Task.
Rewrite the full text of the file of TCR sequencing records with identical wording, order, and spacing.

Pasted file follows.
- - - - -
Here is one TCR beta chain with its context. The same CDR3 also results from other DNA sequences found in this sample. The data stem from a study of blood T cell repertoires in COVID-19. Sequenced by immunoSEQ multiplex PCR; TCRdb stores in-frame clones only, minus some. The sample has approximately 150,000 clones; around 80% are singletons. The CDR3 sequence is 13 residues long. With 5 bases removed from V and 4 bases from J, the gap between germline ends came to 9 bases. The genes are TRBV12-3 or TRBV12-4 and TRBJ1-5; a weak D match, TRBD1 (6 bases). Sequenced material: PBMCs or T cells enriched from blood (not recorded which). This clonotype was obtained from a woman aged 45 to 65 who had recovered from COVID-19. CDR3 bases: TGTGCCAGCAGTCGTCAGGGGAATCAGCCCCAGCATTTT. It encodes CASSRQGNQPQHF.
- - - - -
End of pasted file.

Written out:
Here is one TCR beta chain with its context. The same CDR3 also results from other DNA sequences found in this sample. The data stem from a study of blood T cell repertoires in COVID-19. Sequenced by immunoSEQ multiplex PCR; TCRdb stores in-frame clones only, minus some. The sample has approximately 150,000 clones; around 80% are singletons. The CDR3 sequence is 13 residues long. With 5 bases removed from V and 4 bases from J, the gap between germline ends came to 9 bases. The genes are TRBV12-3 or TRBV12-4 and TRBJ1-5; a weak D match, TRBD1 (6 bases). Sequenced material: PBMCs or T cells enriched from blood (not recorded which). This clonotype was obtained from a woman aged 45 to 65 who had recovered from COVID-19. CDR3 bases: TGTGCCAGCAGTCGTCAGGGGAATCAGCCCCAGCATTTT. It encodes CASSRQGNQPQHF.